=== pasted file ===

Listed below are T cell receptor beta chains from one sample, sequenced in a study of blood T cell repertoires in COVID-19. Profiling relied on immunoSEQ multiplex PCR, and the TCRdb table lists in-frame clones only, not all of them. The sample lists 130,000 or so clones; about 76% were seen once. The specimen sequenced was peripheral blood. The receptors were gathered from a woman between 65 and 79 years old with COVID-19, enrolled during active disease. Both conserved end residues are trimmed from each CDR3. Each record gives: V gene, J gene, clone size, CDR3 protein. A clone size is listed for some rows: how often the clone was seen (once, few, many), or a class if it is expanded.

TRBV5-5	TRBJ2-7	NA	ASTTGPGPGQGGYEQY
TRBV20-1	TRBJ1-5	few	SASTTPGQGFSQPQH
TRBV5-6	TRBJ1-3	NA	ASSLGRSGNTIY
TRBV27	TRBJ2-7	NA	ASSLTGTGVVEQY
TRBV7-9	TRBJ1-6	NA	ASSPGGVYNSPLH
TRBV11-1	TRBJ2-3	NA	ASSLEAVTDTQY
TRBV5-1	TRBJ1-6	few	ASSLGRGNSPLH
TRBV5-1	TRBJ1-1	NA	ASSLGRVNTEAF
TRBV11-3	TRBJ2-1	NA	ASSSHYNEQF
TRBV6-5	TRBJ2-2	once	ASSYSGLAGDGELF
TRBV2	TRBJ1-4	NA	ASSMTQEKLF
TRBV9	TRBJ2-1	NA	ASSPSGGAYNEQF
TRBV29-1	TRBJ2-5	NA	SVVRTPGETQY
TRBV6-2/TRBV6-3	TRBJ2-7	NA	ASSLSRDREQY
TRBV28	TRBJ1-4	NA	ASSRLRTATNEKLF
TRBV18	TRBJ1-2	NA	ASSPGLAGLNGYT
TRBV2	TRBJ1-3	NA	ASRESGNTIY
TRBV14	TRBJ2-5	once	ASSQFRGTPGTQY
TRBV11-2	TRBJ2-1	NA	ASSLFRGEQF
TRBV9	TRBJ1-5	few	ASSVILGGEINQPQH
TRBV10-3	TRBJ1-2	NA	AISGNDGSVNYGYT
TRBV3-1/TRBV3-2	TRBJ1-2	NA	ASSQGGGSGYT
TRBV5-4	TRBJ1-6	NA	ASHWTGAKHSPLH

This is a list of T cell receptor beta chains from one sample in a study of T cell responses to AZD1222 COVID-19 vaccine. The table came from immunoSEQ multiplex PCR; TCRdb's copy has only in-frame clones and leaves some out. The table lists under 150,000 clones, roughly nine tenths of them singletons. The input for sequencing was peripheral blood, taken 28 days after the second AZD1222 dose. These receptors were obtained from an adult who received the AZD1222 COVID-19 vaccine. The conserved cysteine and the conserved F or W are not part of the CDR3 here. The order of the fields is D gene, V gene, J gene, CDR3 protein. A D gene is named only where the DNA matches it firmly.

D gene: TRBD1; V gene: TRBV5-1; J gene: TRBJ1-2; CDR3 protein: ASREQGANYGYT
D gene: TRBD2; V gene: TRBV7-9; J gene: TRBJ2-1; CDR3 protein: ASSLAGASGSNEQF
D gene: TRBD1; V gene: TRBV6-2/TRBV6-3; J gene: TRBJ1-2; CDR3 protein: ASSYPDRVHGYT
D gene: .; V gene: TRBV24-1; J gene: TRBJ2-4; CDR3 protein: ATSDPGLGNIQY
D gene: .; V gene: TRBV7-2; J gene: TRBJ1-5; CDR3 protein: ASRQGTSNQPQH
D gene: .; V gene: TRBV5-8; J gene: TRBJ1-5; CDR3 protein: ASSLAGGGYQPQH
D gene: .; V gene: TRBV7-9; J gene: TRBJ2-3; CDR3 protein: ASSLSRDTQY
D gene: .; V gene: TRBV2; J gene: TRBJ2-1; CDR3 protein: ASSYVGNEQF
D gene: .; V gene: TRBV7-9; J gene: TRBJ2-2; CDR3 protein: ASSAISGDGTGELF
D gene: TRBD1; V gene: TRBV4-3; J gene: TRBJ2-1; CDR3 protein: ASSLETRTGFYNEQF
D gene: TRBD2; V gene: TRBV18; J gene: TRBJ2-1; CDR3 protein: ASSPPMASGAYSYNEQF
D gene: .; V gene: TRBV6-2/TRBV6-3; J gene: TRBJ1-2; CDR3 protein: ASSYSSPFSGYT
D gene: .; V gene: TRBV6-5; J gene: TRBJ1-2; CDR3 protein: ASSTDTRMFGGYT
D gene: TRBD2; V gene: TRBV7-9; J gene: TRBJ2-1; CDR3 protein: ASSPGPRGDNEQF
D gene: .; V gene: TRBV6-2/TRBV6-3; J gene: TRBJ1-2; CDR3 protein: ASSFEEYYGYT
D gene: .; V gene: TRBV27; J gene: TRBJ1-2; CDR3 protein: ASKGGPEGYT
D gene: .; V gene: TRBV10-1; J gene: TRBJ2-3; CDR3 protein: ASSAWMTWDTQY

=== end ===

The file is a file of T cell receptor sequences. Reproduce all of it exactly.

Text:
Listed below are T cell receptor beta chains from one sample, sequenced in a study of blood T cell repertoires in COVID-19. Profiling relied on immunoSEQ multiplex PCR, and the TCRdb table lists in-frame clones only, not all of them. The sample lists 130,000 or so clones; about 76% were seen once. The specimen sequenced was peripheral blood. The receptors were gathered from a woman between 65 and 79 years old with COVID-19, enrolled during active disease. Both conserved end residues are trimmed from each CDR3. Each record gives: V gene, J gene, clone size, CDR3 protein. A clone size is listed for some rows: how often the clone was seen (once, few, many), or a class if it is expanded.

TRBV5-5	TRBJ2-7	NA	ASTTGPGPGQGGYEQY
TRBV20-1	TRBJ1-5	few	SASTTPGQGFSQPQH
TRBV5-6	TRBJ1-3	NA	ASSLGRSGNTIY
TRBV27	TRBJ2-7	NA	ASSLTGTGVVEQY
TRBV7-9	TRBJ1-6	NA	ASSPGGVYNSPLH
TRBV11-1	TRBJ2-3	NA	ASSLEAVTDTQY
TRBV5-1	TRBJ1-6	few	ASSLGRGNSPLH
TRBV5-1	TRBJ1-1	NA	ASSLGRVNTEAF
TRBV11-3	TRBJ2-1	NA	ASSSHYNEQF
TRBV6-5	TRBJ2-2	once	ASSYSGLAGDGELF
TRBV2	TRBJ1-4	NA	ASSMTQEKLF
TRBV9	TRBJ2-1	NA	ASSPSGGAYNEQF
TRBV29-1	TRBJ2-5	NA	SVVRTPGETQY
TRBV6-2/TRBV6-3	TRBJ2-7	NA	ASSLSRDREQY
TRBV28	TRBJ1-4	NA	ASSRLRTATNEKLF
TRBV18	TRBJ1-2	NA	ASSPGLAGLNGYT
TRBV2	TRBJ1-3	NA	ASRESGNTIY
TRBV14	TRBJ2-5	once	ASSQFRGTPGTQY
TRBV11-2	TRBJ2-1	NA	ASSLFRGEQF
TRBV9	TRBJ1-5	few	ASSVILGGEINQPQH
TRBV10-3	TRBJ1-2	NA	AISGNDGSVNYGYT
TRBV3-1/TRBV3-2	TRBJ1-2	NA	ASSQGGGSGYT
TRBV5-4	TRBJ1-6	NA	ASHWTGAKHSPLH

This is a list of T cell receptor beta chains from one sample in a study of T cell responses to AZD1222 COVID-19 vaccine. The table came from immunoSEQ multiplex PCR; TCRdb's copy has only in-frame clones and leaves some out. The table lists under 150,000 clones, roughly nine tenths of them singletons. The input for sequencing was peripheral blood, taken 28 days after the second AZD1222 dose. These receptors were obtained from an adult who received the AZD1222 COVID-19 vaccine. The conserved cysteine and the conserved F or W are not part of the CDR3 here. The order of the fields is D gene, V gene, J gene, CDR3 protein. A D gene is named only where the DNA matches it firmly.

D gene: TRBD1; V gene: TRBV5-1; J gene: TRBJ1-2; CDR3 protein: ASREQGANYGYT
D gene: TRBD2; V gene: TRBV7-9; J gene: TRBJ2-1; CDR3 protein: ASSLAGASGSNEQF
D gene: TRBD1; V gene: TRBV6-2/TRBV6-3; J gene: TRBJ1-2; CDR3 protein: ASSYPDRVHGYT
D gene: .; V gene: TRBV24-1; J gene: TRBJ2-4; CDR3 protein: ATSDPGLGNIQY
D gene: .; V gene: TRBV7-2; J gene: TRBJ1-5; CDR3 protein: ASRQGTSNQPQH
D gene: .; V gene: TRBV5-8; J gene: TRBJ1-5; CDR3 protein: ASSLAGGGYQPQH
D gene: .; V gene: TRBV7-9; J gene: TRBJ2-3; CDR3 protein: ASSLSRDTQY
D gene: .; V gene: TRBV2; J gene: TRBJ2-1; CDR3 protein: ASSYVGNEQF
D gene: .; V gene: TRBV7-9; J gene: TRBJ2-2; CDR3 protein: ASSAISGDGTGELF
D gene: TRBD1; V gene: TRBV4-3; J gene: TRBJ2-1; CDR3 protein: ASSLETRTGFYNEQF
D gene: TRBD2; V gene: TRBV18; J gene: TRBJ2-1; CDR3 protein: ASSPPMASGAYSYNEQF
D gene: .; V gene: TRBV6-2/TRBV6-3; J gene: TRBJ1-2; CDR3 protein: ASSYSSPFSGYT
D gene: .; V gene: TRBV6-5; J gene: TRBJ1-2; CDR3 protein: ASSTDTRMFGGYT
D gene: TRBD2; V gene: TRBV7-9; J gene: TRBJ2-1; CDR3 protein: ASSPGPRGDNEQF
D gene: .; V gene: TRBV6-2/TRBV6-3; J gene: TRBJ1-2; CDR3 protein: ASSFEEYYGYT
D gene: .; V gene: TRBV27; J gene: TRBJ1-2; CDR3 protein: ASKGGPEGYT
D gene: .; V gene: TRBV10-1; J gene: TRBJ2-3; CDR3 protein: ASSAWMTWDTQY